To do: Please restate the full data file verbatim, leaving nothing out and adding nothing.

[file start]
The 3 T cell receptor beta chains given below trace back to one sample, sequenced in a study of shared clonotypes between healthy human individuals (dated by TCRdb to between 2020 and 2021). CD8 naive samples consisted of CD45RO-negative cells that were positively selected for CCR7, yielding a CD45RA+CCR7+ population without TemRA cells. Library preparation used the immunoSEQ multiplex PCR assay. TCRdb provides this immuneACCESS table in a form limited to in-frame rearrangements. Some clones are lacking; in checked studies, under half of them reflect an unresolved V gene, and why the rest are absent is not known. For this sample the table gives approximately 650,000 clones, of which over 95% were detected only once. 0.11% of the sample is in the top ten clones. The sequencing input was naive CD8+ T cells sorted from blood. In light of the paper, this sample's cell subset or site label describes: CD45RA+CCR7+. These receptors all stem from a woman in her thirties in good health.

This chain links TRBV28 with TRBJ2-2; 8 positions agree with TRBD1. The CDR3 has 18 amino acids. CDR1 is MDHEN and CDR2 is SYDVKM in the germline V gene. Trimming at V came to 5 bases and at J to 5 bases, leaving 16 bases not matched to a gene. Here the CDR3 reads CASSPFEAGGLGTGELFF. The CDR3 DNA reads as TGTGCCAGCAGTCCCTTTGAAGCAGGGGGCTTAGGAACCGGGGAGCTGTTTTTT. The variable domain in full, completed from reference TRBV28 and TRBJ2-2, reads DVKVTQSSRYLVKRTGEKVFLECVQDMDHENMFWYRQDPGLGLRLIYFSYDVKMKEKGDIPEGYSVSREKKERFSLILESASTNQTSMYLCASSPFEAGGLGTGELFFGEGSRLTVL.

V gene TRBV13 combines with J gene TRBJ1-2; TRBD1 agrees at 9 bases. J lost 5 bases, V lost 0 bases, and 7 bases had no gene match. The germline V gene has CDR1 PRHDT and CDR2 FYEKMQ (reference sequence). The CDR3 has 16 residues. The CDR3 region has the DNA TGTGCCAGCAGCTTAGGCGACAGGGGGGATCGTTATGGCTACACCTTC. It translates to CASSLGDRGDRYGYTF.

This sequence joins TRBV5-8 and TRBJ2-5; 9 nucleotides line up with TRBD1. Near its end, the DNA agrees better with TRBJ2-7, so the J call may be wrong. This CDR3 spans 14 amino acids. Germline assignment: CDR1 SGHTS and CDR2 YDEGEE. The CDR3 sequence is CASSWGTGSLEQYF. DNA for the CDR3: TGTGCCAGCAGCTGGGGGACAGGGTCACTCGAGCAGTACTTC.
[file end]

The 3 T cell receptor beta chains given below trace back to one sample, sequenced in a study of shared clonotypes between healthy human individuals (dated by TCRdb to between 2020 and 2021). CD8 naive samples consisted of CD45RO-negative cells that were positively selected for CCR7, yielding a CD45RA+CCR7+ population without TemRA cells. Library preparation used the immunoSEQ multiplex PCR assay. TCRdb provides this immuneACCESS table in a form limited to in-frame rearrangements. Some clones are lacking; in checked studies, under half of them reflect an unresolved V gene, and why the rest are absent is not known. For this sample the table gives approximately 650,000 clones, of which over 95% were detected only once. 0.11% of the sample is in the top ten clones. The sequencing input was naive CD8+ T cells sorted from blood. In light of the paper, this sample's cell subset or site label describes: CD45RA+CCR7+. These receptors all stem from a woman in her thirties in good health.

This chain links TRBV28 with TRBJ2-2; 8 positions agree with TRBD1. The CDR3 has 18 amino acids. CDR1 is MDHEN and CDR2 is SYDVKM in the germline V gene. Trimming at V came to 5 bases and at J to 5 bases, leaving 16 bases not matched to a gene. Here the CDR3 reads CASSPFEAGGLGTGELFF. The CDR3 DNA reads as TGTGCCAGCAGTCCCTTTGAAGCAGGGGGCTTAGGAACCGGGGAGCTGTTTTTT. The variable domain in full, completed from reference TRBV28 and TRBJ2-2, reads DVKVTQSSRYLVKRTGEKVFLECVQDMDHENMFWYRQDPGLGLRLIYFSYDVKMKEKGDIPEGYSVSREKKERFSLILESASTNQTSMYLCASSPFEAGGLGTGELFFGEGSRLTVL.

V gene TRBV13 combines with J gene TRBJ1-2; TRBD1 agrees at 9 bases. J lost 5 bases, V lost 0 bases, and 7 bases had no gene match. The germline V gene has CDR1 PRHDT and CDR2 FYEKMQ (reference sequence). The CDR3 has 16 residues. The CDR3 region has the DNA TGTGCCAGCAGCTTAGGCGACAGGGGGGATCGTTATGGCTACACCTTC. It translates to CASSLGDRGDRYGYTF.

This sequence joins TRBV5-8 and TRBJ2-5; 9 nucleotides line up with TRBD1. Near its end, the DNA agrees better with TRBJ2-7, so the J call may be wrong. This CDR3 spans 14 amino acids. Germline assignment: CDR1 SGHTS and CDR2 YDEGEE. The CDR3 sequence is CASSWGTGSLEQYF. DNA for the CDR3: TGTGCCAGCAGCTGGGGGACAGGGTCACTCGAGCAGTACTTC.